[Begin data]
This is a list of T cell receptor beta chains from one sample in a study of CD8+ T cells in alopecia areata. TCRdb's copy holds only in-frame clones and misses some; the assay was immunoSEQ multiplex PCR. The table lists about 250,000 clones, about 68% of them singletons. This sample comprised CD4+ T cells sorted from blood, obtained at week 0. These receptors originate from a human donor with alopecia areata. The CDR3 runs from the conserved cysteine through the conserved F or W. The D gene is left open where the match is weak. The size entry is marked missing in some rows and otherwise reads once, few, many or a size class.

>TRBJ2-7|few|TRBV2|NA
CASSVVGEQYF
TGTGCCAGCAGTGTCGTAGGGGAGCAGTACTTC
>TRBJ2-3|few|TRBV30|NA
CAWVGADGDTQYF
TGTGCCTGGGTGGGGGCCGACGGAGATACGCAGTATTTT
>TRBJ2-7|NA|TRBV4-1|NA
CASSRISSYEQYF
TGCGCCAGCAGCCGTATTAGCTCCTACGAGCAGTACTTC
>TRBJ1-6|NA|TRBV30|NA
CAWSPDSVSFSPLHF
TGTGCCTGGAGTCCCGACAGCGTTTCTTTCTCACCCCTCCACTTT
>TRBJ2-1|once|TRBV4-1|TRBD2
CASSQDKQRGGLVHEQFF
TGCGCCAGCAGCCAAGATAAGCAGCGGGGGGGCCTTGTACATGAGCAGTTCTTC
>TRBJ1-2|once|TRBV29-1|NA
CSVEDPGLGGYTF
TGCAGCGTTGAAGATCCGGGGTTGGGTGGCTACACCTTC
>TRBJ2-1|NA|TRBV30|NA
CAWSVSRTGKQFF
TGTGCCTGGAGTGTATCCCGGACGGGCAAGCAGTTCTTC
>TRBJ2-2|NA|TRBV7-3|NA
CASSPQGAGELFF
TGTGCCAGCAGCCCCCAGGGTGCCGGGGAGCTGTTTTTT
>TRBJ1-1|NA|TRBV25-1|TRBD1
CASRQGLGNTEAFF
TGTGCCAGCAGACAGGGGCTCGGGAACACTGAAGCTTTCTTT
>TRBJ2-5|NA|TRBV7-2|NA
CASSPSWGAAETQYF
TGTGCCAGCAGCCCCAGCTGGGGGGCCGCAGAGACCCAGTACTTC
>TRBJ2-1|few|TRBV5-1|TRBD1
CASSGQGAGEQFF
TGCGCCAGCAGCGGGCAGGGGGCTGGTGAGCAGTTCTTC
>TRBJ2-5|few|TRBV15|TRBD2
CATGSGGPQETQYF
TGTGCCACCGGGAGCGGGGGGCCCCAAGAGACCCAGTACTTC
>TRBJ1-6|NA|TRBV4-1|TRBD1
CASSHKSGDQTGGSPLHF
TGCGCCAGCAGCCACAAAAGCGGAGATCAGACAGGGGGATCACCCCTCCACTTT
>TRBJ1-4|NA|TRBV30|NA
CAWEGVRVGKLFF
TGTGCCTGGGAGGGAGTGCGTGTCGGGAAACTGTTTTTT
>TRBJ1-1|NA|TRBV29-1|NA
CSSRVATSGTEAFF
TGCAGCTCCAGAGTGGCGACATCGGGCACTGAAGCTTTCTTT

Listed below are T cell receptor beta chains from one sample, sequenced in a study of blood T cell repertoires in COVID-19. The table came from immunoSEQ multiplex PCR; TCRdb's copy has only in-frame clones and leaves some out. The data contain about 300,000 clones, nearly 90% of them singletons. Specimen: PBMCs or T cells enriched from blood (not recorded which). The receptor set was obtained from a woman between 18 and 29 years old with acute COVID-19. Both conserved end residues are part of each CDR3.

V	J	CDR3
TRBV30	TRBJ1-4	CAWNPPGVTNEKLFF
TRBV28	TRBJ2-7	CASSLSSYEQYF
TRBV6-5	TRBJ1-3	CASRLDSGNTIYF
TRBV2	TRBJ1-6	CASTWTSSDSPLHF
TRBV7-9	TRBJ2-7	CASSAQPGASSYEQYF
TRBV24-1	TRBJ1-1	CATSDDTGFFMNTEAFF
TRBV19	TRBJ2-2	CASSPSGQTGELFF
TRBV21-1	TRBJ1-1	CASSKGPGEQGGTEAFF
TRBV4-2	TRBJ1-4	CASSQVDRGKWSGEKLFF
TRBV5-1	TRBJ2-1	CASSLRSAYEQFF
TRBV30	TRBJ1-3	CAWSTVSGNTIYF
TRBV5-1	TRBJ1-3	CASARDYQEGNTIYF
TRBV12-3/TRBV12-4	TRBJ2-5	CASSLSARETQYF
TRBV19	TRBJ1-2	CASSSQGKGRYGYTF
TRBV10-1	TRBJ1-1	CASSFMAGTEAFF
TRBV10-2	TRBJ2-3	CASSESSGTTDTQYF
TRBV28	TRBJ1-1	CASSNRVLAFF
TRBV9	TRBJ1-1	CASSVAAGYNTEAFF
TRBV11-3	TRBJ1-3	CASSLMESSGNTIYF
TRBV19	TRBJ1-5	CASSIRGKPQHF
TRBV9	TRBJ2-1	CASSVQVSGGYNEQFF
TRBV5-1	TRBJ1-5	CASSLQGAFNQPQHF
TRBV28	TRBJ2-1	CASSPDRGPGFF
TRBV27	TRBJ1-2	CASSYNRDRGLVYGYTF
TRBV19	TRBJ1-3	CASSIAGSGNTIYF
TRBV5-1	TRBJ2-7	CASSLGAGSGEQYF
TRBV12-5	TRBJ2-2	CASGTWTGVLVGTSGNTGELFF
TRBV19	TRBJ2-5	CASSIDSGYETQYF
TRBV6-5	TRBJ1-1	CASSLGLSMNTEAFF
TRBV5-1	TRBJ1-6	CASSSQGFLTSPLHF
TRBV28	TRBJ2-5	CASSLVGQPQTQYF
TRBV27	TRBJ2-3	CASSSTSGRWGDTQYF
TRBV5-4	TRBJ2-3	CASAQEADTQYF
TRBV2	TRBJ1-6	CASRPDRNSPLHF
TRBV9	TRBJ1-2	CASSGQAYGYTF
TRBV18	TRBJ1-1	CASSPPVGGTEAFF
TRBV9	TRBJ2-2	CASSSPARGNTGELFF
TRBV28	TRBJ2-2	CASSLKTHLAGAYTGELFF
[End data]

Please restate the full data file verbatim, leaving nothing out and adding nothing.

This is a list of T cell receptor beta chains from one sample in a study of CD8+ T cells in alopecia areata. TCRdb's copy holds only in-frame clones and misses some; the assay was immunoSEQ multiplex PCR. The table lists about 250,000 clones, about 68% of them singletons. This sample comprised CD4+ T cells sorted from blood, obtained at week 0. These receptors originate from a human donor with alopecia areata. The CDR3 runs from the conserved cysteine through the conserved F or W. The D gene is left open where the match is weak. The size entry is marked missing in some rows and otherwise reads once, few, many or a size class.

>TRBJ2-7|few|TRBV2|NA
CASSVVGEQYF
TGTGCCAGCAGTGTCGTAGGGGAGCAGTACTTC
>TRBJ2-3|few|TRBV30|NA
CAWVGADGDTQYF
TGTGCCTGGGTGGGGGCCGACGGAGATACGCAGTATTTT
>TRBJ2-7|NA|TRBV4-1|NA
CASSRISSYEQYF
TGCGCCAGCAGCCGTATTAGCTCCTACGAGCAGTACTTC
>TRBJ1-6|NA|TRBV30|NA
CAWSPDSVSFSPLHF
TGTGCCTGGAGTCCCGACAGCGTTTCTTTCTCACCCCTCCACTTT
>TRBJ2-1|once|TRBV4-1|TRBD2
CASSQDKQRGGLVHEQFF
TGCGCCAGCAGCCAAGATAAGCAGCGGGGGGGCCTTGTACATGAGCAGTTCTTC
>TRBJ1-2|once|TRBV29-1|NA
CSVEDPGLGGYTF
TGCAGCGTTGAAGATCCGGGGTTGGGTGGCTACACCTTC
>TRBJ2-1|NA|TRBV30|NA
CAWSVSRTGKQFF
TGTGCCTGGAGTGTATCCCGGACGGGCAAGCAGTTCTTC
>TRBJ2-2|NA|TRBV7-3|NA
CASSPQGAGELFF
TGTGCCAGCAGCCCCCAGGGTGCCGGGGAGCTGTTTTTT
>TRBJ1-1|NA|TRBV25-1|TRBD1
CASRQGLGNTEAFF
TGTGCCAGCAGACAGGGGCTCGGGAACACTGAAGCTTTCTTT
>TRBJ2-5|NA|TRBV7-2|NA
CASSPSWGAAETQYF
TGTGCCAGCAGCCCCAGCTGGGGGGCCGCAGAGACCCAGTACTTC
>TRBJ2-1|few|TRBV5-1|TRBD1
CASSGQGAGEQFF
TGCGCCAGCAGCGGGCAGGGGGCTGGTGAGCAGTTCTTC
>TRBJ2-5|few|TRBV15|TRBD2
CATGSGGPQETQYF
TGTGCCACCGGGAGCGGGGGGCCCCAAGAGACCCAGTACTTC
>TRBJ1-6|NA|TRBV4-1|TRBD1
CASSHKSGDQTGGSPLHF
TGCGCCAGCAGCCACAAAAGCGGAGATCAGACAGGGGGATCACCCCTCCACTTT
>TRBJ1-4|NA|TRBV30|NA
CAWEGVRVGKLFF
TGTGCCTGGGAGGGAGTGCGTGTCGGGAAACTGTTTTTT
>TRBJ1-1|NA|TRBV29-1|NA
CSSRVATSGTEAFF
TGCAGCTCCAGAGTGGCGACATCGGGCACTGAAGCTTTCTTT

Listed below are T cell receptor beta chains from one sample, sequenced in a study of blood T cell repertoires in COVID-19. The table came from immunoSEQ multiplex PCR; TCRdb's copy has only in-frame clones and leaves some out. The data contain about 300,000 clones, nearly 90% of them singletons. Specimen: PBMCs or T cells enriched from blood (not recorded which). The receptor set was obtained from a woman between 18 and 29 years old with acute COVID-19. Both conserved end residues are part of each CDR3.

V	J	CDR3
TRBV30	TRBJ1-4	CAWNPPGVTNEKLFF
TRBV28	TRBJ2-7	CASSLSSYEQYF
TRBV6-5	TRBJ1-3	CASRLDSGNTIYF
TRBV2	TRBJ1-6	CASTWTSSDSPLHF
TRBV7-9	TRBJ2-7	CASSAQPGASSYEQYF
TRBV24-1	TRBJ1-1	CATSDDTGFFMNTEAFF
TRBV19	TRBJ2-2	CASSPSGQTGELFF
TRBV21-1	TRBJ1-1	CASSKGPGEQGGTEAFF
TRBV4-2	TRBJ1-4	CASSQVDRGKWSGEKLFF
TRBV5-1	TRBJ2-1	CASSLRSAYEQFF
TRBV30	TRBJ1-3	CAWSTVSGNTIYF
TRBV5-1	TRBJ1-3	CASARDYQEGNTIYF
TRBV12-3/TRBV12-4	TRBJ2-5	CASSLSARETQYF
TRBV19	TRBJ1-2	CASSSQGKGRYGYTF
TRBV10-1	TRBJ1-1	CASSFMAGTEAFF
TRBV10-2	TRBJ2-3	CASSESSGTTDTQYF
TRBV28	TRBJ1-1	CASSNRVLAFF
TRBV9	TRBJ1-1	CASSVAAGYNTEAFF
TRBV11-3	TRBJ1-3	CASSLMESSGNTIYF
TRBV19	TRBJ1-5	CASSIRGKPQHF
TRBV9	TRBJ2-1	CASSVQVSGGYNEQFF
TRBV5-1	TRBJ1-5	CASSLQGAFNQPQHF
TRBV28	TRBJ2-1	CASSPDRGPGFF
TRBV27	TRBJ1-2	CASSYNRDRGLVYGYTF
TRBV19	TRBJ1-3	CASSIAGSGNTIYF
TRBV5-1	TRBJ2-7	CASSLGAGSGEQYF
TRBV12-5	TRBJ2-2	CASGTWTGVLVGTSGNTGELFF
TRBV19	TRBJ2-5	CASSIDSGYETQYF
TRBV6-5	TRBJ1-1	CASSLGLSMNTEAFF
TRBV5-1	TRBJ1-6	CASSSQGFLTSPLHF
TRBV28	TRBJ2-5	CASSLVGQPQTQYF
TRBV27	TRBJ2-3	CASSSTSGRWGDTQYF
TRBV5-4	TRBJ2-3	CASAQEADTQYF
TRBV2	TRBJ1-6	CASRPDRNSPLHF
TRBV9	TRBJ1-2	CASSGQAYGYTF
TRBV18	TRBJ1-1	CASSPPVGGTEAFF
TRBV9	TRBJ2-2	CASSSPARGNTGELFF
TRBV28	TRBJ2-2	CASSLKTHLAGAYTGELFF